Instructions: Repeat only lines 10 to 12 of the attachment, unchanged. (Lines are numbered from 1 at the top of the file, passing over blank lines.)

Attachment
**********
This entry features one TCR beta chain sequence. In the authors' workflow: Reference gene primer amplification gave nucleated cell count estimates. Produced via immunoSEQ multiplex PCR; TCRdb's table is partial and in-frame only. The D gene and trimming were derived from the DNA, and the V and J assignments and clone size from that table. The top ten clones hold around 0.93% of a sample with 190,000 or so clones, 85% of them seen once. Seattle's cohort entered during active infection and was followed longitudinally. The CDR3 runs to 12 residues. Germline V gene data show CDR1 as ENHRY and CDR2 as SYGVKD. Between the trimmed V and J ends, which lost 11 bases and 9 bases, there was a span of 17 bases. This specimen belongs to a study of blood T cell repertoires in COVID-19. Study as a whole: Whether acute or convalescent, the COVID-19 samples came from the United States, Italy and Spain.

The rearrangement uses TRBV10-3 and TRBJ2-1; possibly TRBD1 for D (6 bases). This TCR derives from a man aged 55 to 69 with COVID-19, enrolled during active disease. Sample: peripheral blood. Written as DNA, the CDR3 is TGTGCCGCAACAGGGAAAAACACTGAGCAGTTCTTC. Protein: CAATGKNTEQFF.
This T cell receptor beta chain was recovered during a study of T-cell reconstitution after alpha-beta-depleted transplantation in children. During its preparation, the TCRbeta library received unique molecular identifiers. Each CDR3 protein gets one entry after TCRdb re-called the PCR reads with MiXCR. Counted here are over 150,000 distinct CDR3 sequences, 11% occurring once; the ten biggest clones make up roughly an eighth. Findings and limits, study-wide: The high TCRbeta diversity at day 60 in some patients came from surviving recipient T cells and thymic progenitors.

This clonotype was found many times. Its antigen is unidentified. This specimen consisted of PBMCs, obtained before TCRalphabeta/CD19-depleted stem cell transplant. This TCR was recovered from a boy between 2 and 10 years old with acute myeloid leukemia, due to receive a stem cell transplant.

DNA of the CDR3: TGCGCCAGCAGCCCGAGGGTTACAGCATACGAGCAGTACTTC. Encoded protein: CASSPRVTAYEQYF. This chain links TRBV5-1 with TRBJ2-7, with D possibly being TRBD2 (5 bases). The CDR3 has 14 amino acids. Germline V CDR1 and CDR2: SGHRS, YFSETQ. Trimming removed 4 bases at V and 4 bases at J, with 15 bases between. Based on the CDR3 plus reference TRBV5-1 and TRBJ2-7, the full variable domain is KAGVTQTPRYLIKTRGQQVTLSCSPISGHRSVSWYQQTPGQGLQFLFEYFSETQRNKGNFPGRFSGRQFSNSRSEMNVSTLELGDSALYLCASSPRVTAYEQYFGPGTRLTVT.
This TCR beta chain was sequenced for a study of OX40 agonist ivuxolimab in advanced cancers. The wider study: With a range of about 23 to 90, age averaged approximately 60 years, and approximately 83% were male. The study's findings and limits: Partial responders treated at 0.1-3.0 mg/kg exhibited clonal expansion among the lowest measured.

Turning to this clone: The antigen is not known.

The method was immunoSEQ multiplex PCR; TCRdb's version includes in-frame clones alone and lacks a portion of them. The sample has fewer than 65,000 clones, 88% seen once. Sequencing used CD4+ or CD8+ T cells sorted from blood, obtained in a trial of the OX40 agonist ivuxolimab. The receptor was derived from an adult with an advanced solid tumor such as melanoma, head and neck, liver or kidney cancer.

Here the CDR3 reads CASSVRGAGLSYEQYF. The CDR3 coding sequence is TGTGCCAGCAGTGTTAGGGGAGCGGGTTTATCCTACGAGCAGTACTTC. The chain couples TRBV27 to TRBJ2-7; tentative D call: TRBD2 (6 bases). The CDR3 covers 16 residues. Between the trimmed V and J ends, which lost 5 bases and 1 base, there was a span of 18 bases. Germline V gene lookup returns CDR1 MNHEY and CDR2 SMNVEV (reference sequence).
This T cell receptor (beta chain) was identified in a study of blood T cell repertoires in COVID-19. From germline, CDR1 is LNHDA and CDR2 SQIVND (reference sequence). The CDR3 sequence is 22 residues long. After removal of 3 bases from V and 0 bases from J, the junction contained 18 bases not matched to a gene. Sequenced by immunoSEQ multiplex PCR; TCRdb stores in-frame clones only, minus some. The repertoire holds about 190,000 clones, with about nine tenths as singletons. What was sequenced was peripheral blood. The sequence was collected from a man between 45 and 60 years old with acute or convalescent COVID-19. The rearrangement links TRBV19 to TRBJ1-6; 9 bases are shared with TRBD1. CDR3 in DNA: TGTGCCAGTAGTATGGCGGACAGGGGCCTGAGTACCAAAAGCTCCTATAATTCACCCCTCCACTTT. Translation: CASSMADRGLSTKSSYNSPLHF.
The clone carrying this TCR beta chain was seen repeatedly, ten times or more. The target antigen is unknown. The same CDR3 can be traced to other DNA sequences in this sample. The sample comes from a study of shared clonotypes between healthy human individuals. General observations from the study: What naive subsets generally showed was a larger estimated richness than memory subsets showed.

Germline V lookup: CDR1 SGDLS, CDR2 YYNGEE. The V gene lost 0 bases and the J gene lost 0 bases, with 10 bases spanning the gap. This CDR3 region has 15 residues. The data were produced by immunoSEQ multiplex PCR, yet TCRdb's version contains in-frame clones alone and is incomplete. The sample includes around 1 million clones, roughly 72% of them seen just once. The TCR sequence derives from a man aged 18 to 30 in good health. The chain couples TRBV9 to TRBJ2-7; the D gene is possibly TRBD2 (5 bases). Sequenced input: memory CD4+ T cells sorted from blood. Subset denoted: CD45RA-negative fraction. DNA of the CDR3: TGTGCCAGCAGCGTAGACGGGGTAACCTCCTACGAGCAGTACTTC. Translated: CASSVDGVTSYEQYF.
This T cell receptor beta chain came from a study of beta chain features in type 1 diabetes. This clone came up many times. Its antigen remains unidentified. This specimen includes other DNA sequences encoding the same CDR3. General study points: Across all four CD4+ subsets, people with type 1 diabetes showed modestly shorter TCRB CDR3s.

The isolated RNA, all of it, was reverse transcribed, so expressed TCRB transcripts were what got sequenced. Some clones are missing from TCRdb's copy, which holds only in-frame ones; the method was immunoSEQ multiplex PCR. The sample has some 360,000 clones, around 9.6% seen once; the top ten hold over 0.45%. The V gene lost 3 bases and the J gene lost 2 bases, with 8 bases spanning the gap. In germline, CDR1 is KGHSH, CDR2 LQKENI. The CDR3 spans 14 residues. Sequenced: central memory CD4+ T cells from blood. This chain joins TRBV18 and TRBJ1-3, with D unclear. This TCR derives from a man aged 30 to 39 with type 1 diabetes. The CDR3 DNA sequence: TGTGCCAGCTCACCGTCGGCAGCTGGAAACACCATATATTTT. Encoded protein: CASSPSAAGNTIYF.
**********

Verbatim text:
This T cell receptor (beta chain) was identified in a study of blood T cell repertoires in COVID-19. From germline, CDR1 is LNHDA and CDR2 SQIVND (reference sequence). The CDR3 sequence is 22 residues long. After removal of 3 bases from V and 0 bases from J, the junction contained 18 bases not matched to a gene. Sequenced by immunoSEQ multiplex PCR; TCRdb stores in-frame clones only, minus some. The repertoire holds about 190,000 clones, with about nine tenths as singletons. What was sequenced was peripheral blood. The sequence was collected from a man between 45 and 60 years old with acute or convalescent COVID-19. The rearrangement links TRBV19 to TRBJ1-6; 9 bases are shared with TRBD1. CDR3 in DNA: TGTGCCAGTAGTATGGCGGACAGGGGCCTGAGTACCAAAAGCTCCTATAATTCACCCCTCCACTTT. Translation: CASSMADRGLSTKSSYNSPLHF.
The clone carrying this TCR beta chain was seen repeatedly, ten times or more. The target antigen is unknown. The same CDR3 can be traced to other DNA sequences in this sample. The sample comes from a study of shared clonotypes between healthy human individuals. General observations from the study: What naive subsets generally showed was a larger estimated richness than memory subsets showed.

Germline V lookup: CDR1 SGDLS, CDR2 YYNGEE. The V gene lost 0 bases and the J gene lost 0 bases, with 10 bases spanning the gap. This CDR3 region has 15 residues. The data were produced by immunoSEQ multiplex PCR, yet TCRdb's version contains in-frame clones alone and is incomplete. The sample includes around 1 million clones, roughly 72% of them seen just once. The TCR sequence derives from a man aged 18 to 30 in good health. The chain couples TRBV9 to TRBJ2-7; the D gene is possibly TRBD2 (5 bases). Sequenced input: memory CD4+ T cells sorted from blood. Subset denoted: CD45RA-negative fraction. DNA of the CDR3: TGTGCCAGCAGCGTAGACGGGGTAACCTCCTACGAGCAGTACTTC. Translated: CASSVDGVTSYEQYF.